8 Occupations of Violence 149

9 The Meaning of Mayhem 169

10 What's Normal and What's Abnormal? 199

11 Exploring the Forbidden 219

12 What the Future Holds 237

Notes 263

References 281

Index 291

About the Author 311

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First Chapter

the lust for blood

why we are fascinated by DEATH, MURDER, HORROR, and VIOLENCE

Prometheus Books

Copyright © 2011 Jeffrey A. Kottler
All right reserved.

ISBN: 978-1-61614-228-5

Chapter One

Paradoxes of Violence

It is that time of day when the heat and humidity are so suffocating it is difficult to draw a breath. No matter, he thinks. It is the way of things.

He is out for a walk with some friends, just hanging out and trying to stay cool. He is enjoying the companionship and the exercise, stretching his legs a bit. He is walking with a steady gait but then is momentarily distracted. Something is rustling in the bush. While his friends seem alarmed, he unconcernedly ventures ahead. Their chatter abruptly ends.

Suddenly, he sees the shapes of blurred movement. Before he can react, or even figure out what is going on, he feels an excruciating pain near his neck. Then he feels others tearing at his flesh, literally pulling him apart. The agony is unbearable, but he can do nothing but lie there immobilized. His testicles and ears are ripped off. Large gashes appear in his stomach and back.

As he begins to pass out, he notices his friends in the background watching this torture with horror and fascination. They seem paralyzed, unable to move and unwilling to help. They watch the bloodlust continue, never averting their eyes for a moment, as their friend is systematically disemboweled, his spine severed, and feet torn off, eventually dying of shock and blood loss.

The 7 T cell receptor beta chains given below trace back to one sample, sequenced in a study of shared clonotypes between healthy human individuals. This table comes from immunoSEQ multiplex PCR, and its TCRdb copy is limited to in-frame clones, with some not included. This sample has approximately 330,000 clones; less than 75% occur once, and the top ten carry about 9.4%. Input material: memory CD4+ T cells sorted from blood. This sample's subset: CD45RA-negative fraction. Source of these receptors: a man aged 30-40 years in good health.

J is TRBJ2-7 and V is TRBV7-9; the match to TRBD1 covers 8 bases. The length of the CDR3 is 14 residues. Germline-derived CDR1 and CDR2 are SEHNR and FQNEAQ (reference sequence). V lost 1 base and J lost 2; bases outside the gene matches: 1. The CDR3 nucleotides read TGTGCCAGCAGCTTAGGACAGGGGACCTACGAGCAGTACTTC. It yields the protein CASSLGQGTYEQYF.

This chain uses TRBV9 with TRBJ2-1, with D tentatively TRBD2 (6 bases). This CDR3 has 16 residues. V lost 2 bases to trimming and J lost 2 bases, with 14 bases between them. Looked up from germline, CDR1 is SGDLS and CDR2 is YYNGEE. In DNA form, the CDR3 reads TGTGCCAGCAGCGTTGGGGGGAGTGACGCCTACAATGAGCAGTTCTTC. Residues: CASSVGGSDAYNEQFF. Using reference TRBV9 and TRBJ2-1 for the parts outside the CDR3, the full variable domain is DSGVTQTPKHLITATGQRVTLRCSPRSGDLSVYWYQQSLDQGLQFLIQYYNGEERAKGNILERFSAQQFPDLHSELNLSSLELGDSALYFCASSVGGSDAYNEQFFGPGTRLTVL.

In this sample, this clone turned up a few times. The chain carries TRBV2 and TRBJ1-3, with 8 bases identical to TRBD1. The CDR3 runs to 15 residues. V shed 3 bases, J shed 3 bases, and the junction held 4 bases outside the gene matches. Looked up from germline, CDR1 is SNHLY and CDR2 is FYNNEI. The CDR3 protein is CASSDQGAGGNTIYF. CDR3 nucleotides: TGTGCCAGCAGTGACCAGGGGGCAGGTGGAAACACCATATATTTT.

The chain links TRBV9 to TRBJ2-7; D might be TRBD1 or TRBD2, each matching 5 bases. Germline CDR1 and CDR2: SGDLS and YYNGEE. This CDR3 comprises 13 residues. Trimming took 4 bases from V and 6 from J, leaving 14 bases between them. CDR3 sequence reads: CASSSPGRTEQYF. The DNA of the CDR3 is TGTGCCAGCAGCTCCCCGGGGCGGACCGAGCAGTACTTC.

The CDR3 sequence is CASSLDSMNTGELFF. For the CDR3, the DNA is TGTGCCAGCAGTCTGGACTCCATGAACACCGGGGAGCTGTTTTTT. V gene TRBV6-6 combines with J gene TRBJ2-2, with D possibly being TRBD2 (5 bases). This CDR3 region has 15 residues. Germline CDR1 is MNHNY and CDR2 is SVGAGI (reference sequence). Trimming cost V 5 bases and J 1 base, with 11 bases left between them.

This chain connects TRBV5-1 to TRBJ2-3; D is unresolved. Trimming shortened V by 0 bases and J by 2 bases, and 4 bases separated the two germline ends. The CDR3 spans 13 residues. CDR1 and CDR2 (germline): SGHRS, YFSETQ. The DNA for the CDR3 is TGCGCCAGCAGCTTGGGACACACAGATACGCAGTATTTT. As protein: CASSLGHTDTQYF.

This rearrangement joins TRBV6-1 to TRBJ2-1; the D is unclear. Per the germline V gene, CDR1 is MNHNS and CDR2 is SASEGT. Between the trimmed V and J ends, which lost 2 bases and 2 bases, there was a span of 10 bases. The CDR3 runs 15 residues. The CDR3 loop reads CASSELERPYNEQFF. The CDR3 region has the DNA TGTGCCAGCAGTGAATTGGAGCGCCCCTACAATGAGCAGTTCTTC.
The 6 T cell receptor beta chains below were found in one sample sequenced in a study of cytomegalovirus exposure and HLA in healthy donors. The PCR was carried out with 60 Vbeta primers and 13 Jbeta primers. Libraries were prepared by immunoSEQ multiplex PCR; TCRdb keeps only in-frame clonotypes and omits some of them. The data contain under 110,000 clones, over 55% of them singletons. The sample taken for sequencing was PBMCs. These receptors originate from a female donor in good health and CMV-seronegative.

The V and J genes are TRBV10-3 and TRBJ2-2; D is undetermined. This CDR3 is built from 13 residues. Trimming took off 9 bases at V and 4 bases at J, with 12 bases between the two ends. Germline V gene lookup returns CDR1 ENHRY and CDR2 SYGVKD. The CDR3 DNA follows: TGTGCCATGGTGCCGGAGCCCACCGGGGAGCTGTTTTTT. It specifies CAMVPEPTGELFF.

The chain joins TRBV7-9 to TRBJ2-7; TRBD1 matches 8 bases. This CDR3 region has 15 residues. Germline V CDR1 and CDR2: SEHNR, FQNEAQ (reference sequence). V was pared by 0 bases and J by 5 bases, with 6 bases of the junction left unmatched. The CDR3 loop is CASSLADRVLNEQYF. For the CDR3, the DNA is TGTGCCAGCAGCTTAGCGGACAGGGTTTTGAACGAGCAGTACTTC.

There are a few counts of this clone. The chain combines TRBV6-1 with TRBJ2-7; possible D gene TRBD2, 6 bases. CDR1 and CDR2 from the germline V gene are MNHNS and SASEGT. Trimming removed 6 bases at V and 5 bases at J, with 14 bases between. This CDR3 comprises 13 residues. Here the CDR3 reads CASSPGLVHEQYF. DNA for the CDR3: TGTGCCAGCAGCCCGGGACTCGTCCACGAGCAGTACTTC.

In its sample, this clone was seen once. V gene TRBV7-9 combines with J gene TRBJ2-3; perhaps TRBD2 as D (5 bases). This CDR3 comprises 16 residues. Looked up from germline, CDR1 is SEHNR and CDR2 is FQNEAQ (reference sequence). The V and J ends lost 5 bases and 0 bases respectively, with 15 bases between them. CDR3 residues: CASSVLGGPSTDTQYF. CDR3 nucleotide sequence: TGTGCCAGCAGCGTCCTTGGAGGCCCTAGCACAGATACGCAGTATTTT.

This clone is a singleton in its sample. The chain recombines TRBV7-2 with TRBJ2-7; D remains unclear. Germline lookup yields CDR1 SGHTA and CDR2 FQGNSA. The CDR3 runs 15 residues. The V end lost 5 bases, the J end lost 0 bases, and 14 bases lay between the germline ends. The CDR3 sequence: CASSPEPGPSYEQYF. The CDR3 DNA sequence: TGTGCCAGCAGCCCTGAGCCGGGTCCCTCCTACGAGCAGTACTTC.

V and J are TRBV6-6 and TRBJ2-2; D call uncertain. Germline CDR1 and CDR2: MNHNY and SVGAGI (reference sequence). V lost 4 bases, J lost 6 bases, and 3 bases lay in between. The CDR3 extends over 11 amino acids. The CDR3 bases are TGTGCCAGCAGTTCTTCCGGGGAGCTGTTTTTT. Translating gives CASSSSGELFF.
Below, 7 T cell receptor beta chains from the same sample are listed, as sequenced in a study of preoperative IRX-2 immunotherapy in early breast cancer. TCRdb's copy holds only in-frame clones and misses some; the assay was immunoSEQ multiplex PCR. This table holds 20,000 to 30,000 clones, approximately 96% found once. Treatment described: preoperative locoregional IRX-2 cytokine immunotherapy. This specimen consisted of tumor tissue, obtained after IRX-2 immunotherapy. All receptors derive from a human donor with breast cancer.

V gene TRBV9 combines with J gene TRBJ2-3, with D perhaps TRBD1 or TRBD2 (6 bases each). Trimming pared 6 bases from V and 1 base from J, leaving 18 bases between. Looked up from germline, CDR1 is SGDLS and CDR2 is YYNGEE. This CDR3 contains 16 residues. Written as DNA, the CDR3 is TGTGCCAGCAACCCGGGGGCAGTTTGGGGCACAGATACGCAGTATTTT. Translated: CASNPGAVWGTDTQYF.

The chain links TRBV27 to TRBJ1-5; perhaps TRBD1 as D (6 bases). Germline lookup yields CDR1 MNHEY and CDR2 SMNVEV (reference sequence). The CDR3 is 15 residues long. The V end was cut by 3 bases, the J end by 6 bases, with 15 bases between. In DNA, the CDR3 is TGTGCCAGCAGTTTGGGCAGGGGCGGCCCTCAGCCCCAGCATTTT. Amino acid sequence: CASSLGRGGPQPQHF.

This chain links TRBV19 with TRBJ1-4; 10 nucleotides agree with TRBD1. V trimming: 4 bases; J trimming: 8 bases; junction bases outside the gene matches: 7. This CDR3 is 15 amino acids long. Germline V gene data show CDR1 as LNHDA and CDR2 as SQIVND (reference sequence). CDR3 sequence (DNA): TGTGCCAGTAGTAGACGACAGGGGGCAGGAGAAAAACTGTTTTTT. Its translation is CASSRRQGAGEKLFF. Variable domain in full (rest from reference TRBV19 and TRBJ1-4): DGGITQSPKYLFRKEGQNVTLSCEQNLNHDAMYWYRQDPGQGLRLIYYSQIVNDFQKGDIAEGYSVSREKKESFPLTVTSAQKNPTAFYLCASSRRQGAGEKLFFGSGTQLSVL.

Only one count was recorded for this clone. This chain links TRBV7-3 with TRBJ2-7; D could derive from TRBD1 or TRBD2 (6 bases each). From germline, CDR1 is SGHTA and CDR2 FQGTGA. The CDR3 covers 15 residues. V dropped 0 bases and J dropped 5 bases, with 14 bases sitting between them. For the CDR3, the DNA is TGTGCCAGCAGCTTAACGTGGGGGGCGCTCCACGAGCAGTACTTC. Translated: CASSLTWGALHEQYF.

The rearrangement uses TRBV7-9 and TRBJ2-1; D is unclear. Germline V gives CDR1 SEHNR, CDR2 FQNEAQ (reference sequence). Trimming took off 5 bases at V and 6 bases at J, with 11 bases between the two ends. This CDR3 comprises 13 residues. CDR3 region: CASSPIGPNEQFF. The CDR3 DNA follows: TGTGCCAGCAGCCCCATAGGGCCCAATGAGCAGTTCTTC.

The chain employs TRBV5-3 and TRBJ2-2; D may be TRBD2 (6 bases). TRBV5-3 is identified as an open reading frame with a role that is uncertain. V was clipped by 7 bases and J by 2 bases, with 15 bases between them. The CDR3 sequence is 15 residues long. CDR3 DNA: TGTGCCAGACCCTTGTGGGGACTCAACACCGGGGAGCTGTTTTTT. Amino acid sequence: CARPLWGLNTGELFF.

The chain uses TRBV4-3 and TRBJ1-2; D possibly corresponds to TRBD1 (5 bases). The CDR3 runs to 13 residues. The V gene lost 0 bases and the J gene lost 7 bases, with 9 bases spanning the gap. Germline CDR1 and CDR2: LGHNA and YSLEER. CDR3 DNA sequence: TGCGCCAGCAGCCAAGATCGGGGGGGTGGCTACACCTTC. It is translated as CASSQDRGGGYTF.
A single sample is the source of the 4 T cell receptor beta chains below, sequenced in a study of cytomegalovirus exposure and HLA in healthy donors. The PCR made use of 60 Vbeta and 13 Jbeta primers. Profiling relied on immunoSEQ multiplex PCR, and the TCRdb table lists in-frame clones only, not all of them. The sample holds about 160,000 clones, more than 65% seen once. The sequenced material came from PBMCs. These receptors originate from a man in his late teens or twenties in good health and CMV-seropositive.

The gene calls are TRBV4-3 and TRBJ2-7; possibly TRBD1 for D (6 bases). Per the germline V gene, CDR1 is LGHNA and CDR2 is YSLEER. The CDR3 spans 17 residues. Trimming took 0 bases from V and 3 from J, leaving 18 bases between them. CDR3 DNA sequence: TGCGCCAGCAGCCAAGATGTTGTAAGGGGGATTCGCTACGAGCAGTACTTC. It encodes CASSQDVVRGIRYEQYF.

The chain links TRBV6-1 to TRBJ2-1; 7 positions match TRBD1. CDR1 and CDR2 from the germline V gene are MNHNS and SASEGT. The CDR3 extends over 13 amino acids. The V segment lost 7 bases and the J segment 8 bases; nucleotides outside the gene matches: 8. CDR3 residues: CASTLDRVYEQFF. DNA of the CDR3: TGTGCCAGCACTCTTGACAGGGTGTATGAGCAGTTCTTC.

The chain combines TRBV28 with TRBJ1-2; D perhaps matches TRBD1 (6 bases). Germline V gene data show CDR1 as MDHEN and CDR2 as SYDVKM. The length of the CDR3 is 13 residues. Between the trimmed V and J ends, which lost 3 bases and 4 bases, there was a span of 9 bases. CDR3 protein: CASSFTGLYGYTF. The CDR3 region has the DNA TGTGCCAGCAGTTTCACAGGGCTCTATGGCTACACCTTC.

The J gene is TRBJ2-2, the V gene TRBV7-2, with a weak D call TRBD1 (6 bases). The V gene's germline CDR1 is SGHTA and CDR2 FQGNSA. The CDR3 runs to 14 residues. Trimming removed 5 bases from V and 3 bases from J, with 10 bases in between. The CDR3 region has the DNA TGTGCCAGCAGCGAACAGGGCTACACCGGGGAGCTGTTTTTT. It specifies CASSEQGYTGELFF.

When the band of savages runs off, the victim's companions remain to inspect the carnage. They just lost a valued friend, but they seem more concerned with the smell of death and how pungently it lingers.

This ambush in the Ngorongoro Crater of Tanzania takes place among two rival clans of spotted hyenas, although it could have easily been a description of what has happened repeatedly in the jungles of our own inner cities or battlefields. This is true not only with respect to acts of ferocious violence but also in the behavior of the spectators who stood riveted by the mayhem. The events described, documented by Hans Kruuk in his study of African predators, illustrates the type of lust for blood present throughout the animal kingdom, human animals included. Among a number of other mammals, including chimpanzees, gorillas, and lions, murder is also common—usually with witnesses making no attempt to intervene. Often this is not because they fear personal injury from such intervention, since a dozen bystanders could certainly restrain a few violent killers, but because they seem to accept that such murder is none of their business. They watch with discomfort, agitation, but also riveted fascination.